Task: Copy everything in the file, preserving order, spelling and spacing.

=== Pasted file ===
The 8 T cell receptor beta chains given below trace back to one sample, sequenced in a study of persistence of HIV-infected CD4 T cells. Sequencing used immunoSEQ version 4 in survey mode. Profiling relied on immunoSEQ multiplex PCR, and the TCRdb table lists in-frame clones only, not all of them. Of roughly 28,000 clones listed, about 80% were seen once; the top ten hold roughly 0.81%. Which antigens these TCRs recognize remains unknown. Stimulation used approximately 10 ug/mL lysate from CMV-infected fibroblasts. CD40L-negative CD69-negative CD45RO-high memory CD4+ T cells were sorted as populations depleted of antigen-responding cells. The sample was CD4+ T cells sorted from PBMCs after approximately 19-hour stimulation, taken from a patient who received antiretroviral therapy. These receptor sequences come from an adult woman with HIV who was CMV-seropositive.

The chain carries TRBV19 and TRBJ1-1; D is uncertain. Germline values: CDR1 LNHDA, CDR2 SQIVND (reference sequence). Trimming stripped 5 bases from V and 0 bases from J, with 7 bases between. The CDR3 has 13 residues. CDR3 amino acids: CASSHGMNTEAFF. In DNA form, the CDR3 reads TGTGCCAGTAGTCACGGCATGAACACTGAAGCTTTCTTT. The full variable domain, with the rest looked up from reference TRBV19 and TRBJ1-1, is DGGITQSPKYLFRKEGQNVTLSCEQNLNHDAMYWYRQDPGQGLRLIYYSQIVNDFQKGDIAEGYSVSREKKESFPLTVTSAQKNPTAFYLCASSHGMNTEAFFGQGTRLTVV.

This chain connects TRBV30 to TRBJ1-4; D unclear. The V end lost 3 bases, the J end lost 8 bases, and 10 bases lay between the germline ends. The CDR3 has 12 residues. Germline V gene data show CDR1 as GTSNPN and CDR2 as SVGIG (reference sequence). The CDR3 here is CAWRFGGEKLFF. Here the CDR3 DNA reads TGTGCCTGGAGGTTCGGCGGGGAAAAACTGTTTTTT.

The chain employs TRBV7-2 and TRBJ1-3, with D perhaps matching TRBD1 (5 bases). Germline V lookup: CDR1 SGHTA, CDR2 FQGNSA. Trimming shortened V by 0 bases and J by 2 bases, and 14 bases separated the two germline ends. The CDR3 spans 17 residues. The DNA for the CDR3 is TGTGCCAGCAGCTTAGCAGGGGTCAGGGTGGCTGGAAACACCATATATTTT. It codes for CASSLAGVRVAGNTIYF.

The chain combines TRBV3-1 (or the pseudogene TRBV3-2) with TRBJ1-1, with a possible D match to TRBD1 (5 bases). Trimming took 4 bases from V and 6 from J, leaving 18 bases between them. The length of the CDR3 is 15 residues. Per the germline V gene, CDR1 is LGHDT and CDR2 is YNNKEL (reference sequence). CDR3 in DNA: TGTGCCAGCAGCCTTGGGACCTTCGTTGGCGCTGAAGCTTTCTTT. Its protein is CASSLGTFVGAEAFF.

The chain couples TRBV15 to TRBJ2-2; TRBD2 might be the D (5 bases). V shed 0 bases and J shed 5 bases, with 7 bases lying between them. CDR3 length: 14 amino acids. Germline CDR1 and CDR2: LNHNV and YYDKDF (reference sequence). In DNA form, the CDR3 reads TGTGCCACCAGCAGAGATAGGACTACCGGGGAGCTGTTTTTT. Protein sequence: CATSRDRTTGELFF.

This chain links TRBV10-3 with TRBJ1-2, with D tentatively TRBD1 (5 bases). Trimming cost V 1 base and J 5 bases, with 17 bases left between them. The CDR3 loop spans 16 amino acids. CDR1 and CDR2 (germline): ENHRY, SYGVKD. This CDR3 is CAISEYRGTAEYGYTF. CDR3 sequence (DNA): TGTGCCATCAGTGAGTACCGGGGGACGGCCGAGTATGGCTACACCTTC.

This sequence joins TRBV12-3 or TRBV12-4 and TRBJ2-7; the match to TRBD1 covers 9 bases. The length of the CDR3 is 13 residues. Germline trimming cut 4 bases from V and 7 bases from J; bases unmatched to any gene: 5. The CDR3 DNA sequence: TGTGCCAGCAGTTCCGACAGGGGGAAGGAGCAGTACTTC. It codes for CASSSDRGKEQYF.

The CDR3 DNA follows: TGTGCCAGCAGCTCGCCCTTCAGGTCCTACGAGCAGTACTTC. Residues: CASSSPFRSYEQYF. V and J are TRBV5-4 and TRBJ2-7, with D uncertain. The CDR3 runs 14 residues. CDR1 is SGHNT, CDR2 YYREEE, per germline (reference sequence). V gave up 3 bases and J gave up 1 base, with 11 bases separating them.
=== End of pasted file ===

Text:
The 8 T cell receptor beta chains given below trace back to one sample, sequenced in a study of persistence of HIV-infected CD4 T cells. Sequencing used immunoSEQ version 4 in survey mode. Profiling relied on immunoSEQ multiplex PCR, and the TCRdb table lists in-frame clones only, not all of them. Of roughly 28,000 clones listed, about 80% were seen once; the top ten hold roughly 0.81%. Which antigens these TCRs recognize remains unknown. Stimulation used approximately 10 ug/mL lysate from CMV-infected fibroblasts. CD40L-negative CD69-negative CD45RO-high memory CD4+ T cells were sorted as populations depleted of antigen-responding cells. The sample was CD4+ T cells sorted from PBMCs after approximately 19-hour stimulation, taken from a patient who received antiretroviral therapy. These receptor sequences come from an adult woman with HIV who was CMV-seropositive.

The chain carries TRBV19 and TRBJ1-1; D is uncertain. Germline values: CDR1 LNHDA, CDR2 SQIVND (reference sequence). Trimming stripped 5 bases from V and 0 bases from J, with 7 bases between. The CDR3 has 13 residues. CDR3 amino acids: CASSHGMNTEAFF. In DNA form, the CDR3 reads TGTGCCAGTAGTCACGGCATGAACACTGAAGCTTTCTTT. The full variable domain, with the rest looked up from reference TRBV19 and TRBJ1-1, is DGGITQSPKYLFRKEGQNVTLSCEQNLNHDAMYWYRQDPGQGLRLIYYSQIVNDFQKGDIAEGYSVSREKKESFPLTVTSAQKNPTAFYLCASSHGMNTEAFFGQGTRLTVV.

This chain connects TRBV30 to TRBJ1-4; D unclear. The V end lost 3 bases, the J end lost 8 bases, and 10 bases lay between the germline ends. The CDR3 has 12 residues. Germline V gene data show CDR1 as GTSNPN and CDR2 as SVGIG (reference sequence). The CDR3 here is CAWRFGGEKLFF. Here the CDR3 DNA reads TGTGCCTGGAGGTTCGGCGGGGAAAAACTGTTTTTT.

The chain employs TRBV7-2 and TRBJ1-3, with D perhaps matching TRBD1 (5 bases). Germline V lookup: CDR1 SGHTA, CDR2 FQGNSA. Trimming shortened V by 0 bases and J by 2 bases, and 14 bases separated the two germline ends. The CDR3 spans 17 residues. The DNA for the CDR3 is TGTGCCAGCAGCTTAGCAGGGGTCAGGGTGGCTGGAAACACCATATATTTT. It codes for CASSLAGVRVAGNTIYF.

The chain combines TRBV3-1 (or the pseudogene TRBV3-2) with TRBJ1-1, with a possible D match to TRBD1 (5 bases). Trimming took 4 bases from V and 6 from J, leaving 18 bases between them. The length of the CDR3 is 15 residues. Per the germline V gene, CDR1 is LGHDT and CDR2 is YNNKEL (reference sequence). CDR3 in DNA: TGTGCCAGCAGCCTTGGGACCTTCGTTGGCGCTGAAGCTTTCTTT. Its protein is CASSLGTFVGAEAFF.

The chain couples TRBV15 to TRBJ2-2; TRBD2 might be the D (5 bases). V shed 0 bases and J shed 5 bases, with 7 bases lying between them. CDR3 length: 14 amino acids. Germline CDR1 and CDR2: LNHNV and YYDKDF (reference sequence). In DNA form, the CDR3 reads TGTGCCACCAGCAGAGATAGGACTACCGGGGAGCTGTTTTTT. Protein sequence: CATSRDRTTGELFF.

This chain links TRBV10-3 with TRBJ1-2, with D tentatively TRBD1 (5 bases). Trimming cost V 1 base and J 5 bases, with 17 bases left between them. The CDR3 loop spans 16 amino acids. CDR1 and CDR2 (germline): ENHRY, SYGVKD. This CDR3 is CAISEYRGTAEYGYTF. CDR3 sequence (DNA): TGTGCCATCAGTGAGTACCGGGGGACGGCCGAGTATGGCTACACCTTC.

This sequence joins TRBV12-3 or TRBV12-4 and TRBJ2-7; the match to TRBD1 covers 9 bases. The length of the CDR3 is 13 residues. Germline trimming cut 4 bases from V and 7 bases from J; bases unmatched to any gene: 5. The CDR3 DNA sequence: TGTGCCAGCAGTTCCGACAGGGGGAAGGAGCAGTACTTC. It codes for CASSSDRGKEQYF.

The CDR3 DNA follows: TGTGCCAGCAGCTCGCCCTTCAGGTCCTACGAGCAGTACTTC. Residues: CASSSPFRSYEQYF. V and J are TRBV5-4 and TRBJ2-7, with D uncertain. The CDR3 runs 14 residues. CDR1 is SGHNT, CDR2 YYREEE, per germline (reference sequence). V gave up 3 bases and J gave up 1 base, with 11 bases separating them.